From The Survivalist Blog, with the most interesting (to me, anyway) part being the 100 yard accuracy testing.
The next day, I went back to the range for accuracy testing at 100 yards. I have to say for an AK type rifle I was impressed with the performance of both the rifle and the 5.45×39 round. Groups at this distance were consistent at 2-3 inches.
That accuracy was achieved with cheap mil-surp ammo; I would imagine that upgrading your ammo would result in an increase in accuracy. That being said, the whole appeal of these guns is that 1) they’re relatively cost effective, with the Bulgarian model running around $450. The only major issue I would have with these rifles is sourcing not ammo, but rather magazines. For a decent fighting rifle you should have a pile of magazines, and the 5.45 Ruskie mags are a bit harder to find that the usual AK 7.62 magazines.
I’ve noticed a lot of comments similar to what you noted in your post, “That accuracy was achieved with cheap mil-surp ammo; I would imagine that upgrading your ammo would result in an increase in accuracy.” Shooting cheap/inexpensive semi-autos in 7.62×39 (SKS’s, AK’s, Mini-30’s) I’m usually happy to get angle-of-pie-plate accuracy with ANY kind of ammo.
Then we bought a CZ527 in 7.62×39 as my wife’s deer rifle. Shooting the cheapest Wolf hollow-point ammo that rifle will put three rounds into a clover-leaf at 100 yards. It actually does worse with most US-made ammo (0.308″ dia. vs. 0.311″ dia. projectiles for the most part, I believe), but even the expensive stuff in the right diameter results in wider groups.
I’m of the opinion (my own, unhindered by any research or facts) that it’s mostly NOT the ammo, but the firearm itself. Most commercial and mil-surp ammo is more inherently accurate than the semi-auto rifles from which it’s fired.
I would agree with that in the 7.62 Ruskie rifles because of the bullet diameter issue. I’d be interested to test it with a Bulgarian AK74 side by side with a 5.45 Russian AR to see which type of ammo delivers accuracy. Obviously, you’d have to control for the fact that the AR is going to be more accurate, but it would be interesting.
5.45×39 is freakily accurate round… Boston Tea Party’s book goes into it a lot.
The best part is that ammunition for it is so cheap – 2500 rounds for $300 is not uncommon…
Magazines aren’t too hard to find – they usually run 20-40 for the nice Bulgarian polymer mags… Onesource has stacks of them. The nice thing about the AK pattern is that magazines are pretty sturdy. With 10 or so mags, you’re set for almost a lifetime…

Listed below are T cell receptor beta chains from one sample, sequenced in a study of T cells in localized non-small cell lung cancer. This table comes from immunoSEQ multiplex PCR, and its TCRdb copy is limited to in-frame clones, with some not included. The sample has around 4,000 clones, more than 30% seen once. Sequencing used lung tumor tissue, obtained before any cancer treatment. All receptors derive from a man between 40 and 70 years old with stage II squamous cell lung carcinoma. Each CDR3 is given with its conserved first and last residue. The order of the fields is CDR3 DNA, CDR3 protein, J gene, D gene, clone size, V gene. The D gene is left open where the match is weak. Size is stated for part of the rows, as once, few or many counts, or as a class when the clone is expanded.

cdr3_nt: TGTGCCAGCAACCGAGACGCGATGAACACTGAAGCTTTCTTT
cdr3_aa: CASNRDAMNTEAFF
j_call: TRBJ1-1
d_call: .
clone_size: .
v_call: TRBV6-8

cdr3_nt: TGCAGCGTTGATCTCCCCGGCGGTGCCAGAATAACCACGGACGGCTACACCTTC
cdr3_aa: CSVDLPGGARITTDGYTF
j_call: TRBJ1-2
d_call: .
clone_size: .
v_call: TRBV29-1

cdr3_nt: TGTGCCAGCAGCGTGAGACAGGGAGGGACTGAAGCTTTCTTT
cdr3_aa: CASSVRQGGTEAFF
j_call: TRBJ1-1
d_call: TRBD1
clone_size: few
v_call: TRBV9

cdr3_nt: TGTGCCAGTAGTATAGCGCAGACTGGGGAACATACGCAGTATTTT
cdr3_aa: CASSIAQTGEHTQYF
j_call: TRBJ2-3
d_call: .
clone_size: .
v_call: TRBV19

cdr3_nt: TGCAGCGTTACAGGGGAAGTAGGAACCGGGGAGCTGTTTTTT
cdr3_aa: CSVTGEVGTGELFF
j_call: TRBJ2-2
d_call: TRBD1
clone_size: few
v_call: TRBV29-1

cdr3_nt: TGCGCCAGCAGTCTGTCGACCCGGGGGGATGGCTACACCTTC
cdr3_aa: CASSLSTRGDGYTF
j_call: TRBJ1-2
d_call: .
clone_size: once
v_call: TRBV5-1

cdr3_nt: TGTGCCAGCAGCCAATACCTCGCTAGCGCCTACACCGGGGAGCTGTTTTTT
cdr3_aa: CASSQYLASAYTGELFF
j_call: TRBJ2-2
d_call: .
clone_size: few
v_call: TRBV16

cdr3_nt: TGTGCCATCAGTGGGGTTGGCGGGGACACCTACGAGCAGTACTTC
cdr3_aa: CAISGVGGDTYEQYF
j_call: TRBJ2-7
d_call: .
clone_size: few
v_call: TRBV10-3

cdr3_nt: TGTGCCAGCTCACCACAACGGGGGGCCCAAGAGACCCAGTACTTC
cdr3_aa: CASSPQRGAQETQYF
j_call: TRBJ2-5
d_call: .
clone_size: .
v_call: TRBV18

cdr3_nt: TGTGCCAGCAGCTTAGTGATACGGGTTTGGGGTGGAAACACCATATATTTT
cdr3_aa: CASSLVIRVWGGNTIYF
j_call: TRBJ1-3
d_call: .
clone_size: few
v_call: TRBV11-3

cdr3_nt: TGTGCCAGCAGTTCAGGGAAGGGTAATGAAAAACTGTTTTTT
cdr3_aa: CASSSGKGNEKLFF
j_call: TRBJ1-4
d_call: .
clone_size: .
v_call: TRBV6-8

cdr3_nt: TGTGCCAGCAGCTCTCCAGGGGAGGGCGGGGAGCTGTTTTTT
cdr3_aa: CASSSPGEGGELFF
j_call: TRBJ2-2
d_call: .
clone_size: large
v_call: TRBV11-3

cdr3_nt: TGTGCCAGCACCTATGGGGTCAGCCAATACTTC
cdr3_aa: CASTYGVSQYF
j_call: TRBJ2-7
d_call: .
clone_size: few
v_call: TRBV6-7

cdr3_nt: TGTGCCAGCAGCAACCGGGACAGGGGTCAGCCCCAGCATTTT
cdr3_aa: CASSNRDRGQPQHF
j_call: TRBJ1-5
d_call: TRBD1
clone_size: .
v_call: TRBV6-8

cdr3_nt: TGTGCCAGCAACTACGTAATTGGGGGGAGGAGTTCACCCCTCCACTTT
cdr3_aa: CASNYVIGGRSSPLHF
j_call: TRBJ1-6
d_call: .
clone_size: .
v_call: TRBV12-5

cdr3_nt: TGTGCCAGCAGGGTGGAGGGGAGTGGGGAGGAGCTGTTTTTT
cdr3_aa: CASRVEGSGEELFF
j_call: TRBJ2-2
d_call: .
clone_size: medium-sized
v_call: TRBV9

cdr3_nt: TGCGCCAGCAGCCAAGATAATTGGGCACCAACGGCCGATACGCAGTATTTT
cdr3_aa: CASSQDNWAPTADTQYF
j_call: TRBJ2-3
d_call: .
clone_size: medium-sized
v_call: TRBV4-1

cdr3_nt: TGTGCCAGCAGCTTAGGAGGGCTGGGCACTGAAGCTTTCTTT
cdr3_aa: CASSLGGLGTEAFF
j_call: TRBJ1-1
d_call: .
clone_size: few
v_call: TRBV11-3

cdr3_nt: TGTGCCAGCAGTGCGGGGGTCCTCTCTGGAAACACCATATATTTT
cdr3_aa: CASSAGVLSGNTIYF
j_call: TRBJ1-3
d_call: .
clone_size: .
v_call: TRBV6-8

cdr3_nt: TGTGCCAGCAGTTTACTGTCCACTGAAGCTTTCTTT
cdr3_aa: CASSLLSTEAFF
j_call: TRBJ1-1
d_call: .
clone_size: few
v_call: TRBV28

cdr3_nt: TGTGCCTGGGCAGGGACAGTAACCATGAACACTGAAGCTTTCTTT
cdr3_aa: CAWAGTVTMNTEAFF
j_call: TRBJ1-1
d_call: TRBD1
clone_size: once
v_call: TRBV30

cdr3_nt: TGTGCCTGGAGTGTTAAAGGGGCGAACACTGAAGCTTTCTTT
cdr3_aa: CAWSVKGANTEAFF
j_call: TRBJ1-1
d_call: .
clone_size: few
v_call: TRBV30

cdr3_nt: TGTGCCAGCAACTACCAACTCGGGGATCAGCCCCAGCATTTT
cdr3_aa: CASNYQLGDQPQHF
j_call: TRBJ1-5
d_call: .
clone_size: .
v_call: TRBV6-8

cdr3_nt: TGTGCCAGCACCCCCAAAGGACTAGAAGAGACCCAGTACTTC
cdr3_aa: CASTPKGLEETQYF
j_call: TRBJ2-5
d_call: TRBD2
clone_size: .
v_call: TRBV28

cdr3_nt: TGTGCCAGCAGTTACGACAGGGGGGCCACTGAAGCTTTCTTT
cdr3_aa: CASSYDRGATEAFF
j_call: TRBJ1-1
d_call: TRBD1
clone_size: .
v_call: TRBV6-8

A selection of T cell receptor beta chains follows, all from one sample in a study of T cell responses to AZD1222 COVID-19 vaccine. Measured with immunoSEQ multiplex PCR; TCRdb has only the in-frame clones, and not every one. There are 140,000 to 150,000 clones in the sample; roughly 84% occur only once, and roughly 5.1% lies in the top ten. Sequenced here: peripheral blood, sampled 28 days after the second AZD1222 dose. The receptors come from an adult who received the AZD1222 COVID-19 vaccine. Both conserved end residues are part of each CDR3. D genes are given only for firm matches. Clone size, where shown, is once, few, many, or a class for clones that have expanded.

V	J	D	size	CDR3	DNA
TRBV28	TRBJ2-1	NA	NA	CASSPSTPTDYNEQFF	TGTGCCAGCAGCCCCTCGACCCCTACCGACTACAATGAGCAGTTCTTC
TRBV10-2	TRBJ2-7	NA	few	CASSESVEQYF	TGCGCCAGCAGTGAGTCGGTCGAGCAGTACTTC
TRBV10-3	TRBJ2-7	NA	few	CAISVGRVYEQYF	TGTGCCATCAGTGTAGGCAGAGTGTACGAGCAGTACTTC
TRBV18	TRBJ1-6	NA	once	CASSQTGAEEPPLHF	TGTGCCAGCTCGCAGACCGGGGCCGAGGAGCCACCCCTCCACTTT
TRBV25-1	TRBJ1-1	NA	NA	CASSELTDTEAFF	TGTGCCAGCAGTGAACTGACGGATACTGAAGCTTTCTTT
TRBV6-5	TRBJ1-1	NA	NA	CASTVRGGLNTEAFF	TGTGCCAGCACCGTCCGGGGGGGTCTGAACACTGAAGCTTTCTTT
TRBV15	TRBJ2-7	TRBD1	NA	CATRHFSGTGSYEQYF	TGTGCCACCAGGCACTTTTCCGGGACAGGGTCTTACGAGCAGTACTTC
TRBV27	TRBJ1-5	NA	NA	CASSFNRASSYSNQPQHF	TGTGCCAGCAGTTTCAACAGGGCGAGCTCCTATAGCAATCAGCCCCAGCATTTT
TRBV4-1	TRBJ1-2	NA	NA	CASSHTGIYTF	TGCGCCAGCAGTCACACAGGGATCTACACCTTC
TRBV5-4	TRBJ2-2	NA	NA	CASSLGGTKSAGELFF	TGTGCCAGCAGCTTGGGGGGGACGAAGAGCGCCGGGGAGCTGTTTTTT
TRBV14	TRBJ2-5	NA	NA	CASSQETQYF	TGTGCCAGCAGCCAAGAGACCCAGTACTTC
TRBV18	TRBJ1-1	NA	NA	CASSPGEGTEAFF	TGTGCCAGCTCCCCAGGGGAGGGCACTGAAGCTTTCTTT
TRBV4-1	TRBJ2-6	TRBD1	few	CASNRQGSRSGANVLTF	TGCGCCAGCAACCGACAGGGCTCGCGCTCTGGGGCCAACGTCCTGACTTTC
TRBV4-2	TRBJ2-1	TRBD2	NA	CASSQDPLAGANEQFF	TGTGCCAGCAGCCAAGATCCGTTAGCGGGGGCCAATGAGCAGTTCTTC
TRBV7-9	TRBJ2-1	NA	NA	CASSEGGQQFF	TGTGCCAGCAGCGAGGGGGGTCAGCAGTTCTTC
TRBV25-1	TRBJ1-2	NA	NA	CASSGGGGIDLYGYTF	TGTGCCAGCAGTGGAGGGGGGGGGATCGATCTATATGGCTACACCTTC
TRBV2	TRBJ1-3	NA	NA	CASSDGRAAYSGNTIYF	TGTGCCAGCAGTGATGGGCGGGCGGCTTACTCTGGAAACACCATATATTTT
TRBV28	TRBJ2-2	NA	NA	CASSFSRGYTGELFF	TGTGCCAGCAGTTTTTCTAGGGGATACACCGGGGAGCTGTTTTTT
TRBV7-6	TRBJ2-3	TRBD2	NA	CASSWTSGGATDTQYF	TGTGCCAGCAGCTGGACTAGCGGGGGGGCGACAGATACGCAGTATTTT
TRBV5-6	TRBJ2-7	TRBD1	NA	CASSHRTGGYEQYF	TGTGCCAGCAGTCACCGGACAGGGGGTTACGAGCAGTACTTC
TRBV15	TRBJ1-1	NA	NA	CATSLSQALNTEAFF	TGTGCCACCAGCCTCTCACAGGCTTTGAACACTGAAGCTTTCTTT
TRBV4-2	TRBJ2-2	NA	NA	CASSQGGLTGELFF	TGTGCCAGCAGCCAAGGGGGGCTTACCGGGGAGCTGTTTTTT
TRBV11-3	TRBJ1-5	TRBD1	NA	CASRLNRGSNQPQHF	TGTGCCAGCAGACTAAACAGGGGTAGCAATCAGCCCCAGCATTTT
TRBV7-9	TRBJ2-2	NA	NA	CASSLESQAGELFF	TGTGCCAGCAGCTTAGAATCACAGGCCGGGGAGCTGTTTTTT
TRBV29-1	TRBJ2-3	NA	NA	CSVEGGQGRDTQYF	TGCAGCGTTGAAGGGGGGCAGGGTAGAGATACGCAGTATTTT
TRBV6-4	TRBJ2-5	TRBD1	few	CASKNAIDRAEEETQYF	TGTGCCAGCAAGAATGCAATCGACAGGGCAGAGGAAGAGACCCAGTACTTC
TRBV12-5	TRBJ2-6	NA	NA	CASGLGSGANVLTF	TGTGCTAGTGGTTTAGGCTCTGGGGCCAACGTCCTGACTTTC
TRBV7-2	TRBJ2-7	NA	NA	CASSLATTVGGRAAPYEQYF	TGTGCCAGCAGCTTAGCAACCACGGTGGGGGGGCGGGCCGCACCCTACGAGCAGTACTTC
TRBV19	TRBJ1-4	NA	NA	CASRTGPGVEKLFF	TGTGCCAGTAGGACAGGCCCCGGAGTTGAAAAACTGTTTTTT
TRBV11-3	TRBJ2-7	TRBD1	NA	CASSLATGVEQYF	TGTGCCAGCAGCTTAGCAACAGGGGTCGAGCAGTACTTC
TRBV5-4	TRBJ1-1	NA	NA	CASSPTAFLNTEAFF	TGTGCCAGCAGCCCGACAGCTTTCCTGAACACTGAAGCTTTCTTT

I agree 5.45×39 mags aren’t that hard to find, yes harder than 7.62×39 but not too bad. AK mags last pretty much forever.
One interesting development is Hornady is making a V-Max 5.45×39 load this year on Russian steel cases. I wouldn’t be suprised if Winchester starts making a load in their Metric white box brand. The biggest problem I see with 5.45 is the bullet diameter being so different than U.S. .22 bullets.
That link should say “The Survivalist Blog” and not “The Survival Blog”, FWIW.
Whoopsie. There are officially too many blogs with “survival” in the title.
Ak-74 mags are everywhere and super cheap
Heck even tapco makes them now
I remember when I was able to buy 12 of these mags for 36 dollars shipped. This was back when only parts kits where available and you had to build your own.
I’ve got 3 5.45 AK pattern rifles, one of which is on a Form 1, none of which are standard-length Bulgarian (the shorty is a Bulgy AKS-74U), two of which were built on NDS receivers (you can’t go wrong with Harlan’s receivers), and the other is a Romy SAR-2.
All three, including the shorty are deadly accurate. Magazines can be had, like was posted earlier, for $20-$50 depending on what you’re looking for. Rusky 45-rders will set you back over C-Note. Just be careful with TAPCO and ProMag 5.45 mags, as they have no steel reinforcement anywhere in the mag other than the spring. Bulgarian Circle 10, 21, or 25 mags are pretty stout, Polish polymer slabsides and steel mags are good, East German mags are a little gaudy as they’re bright orange bakelite (just be careful you don’t get any that were modified for the 5.56 SAR-3), and Romanian steel my have fit issues depending on the rifle. Original Russian plum mags seem to be more available on GB when I look there, but they command a little higher price, since they’re “Russian”.
One other upside, besides the cost of ammo, is the light recoil of the round. I would posit that it’s even lighter than that of your average AR.
BTW, bullet diameter is .215″, at least that’s what DAG puts on their over-priced 5.45 ammo boxes.
Comments are closed.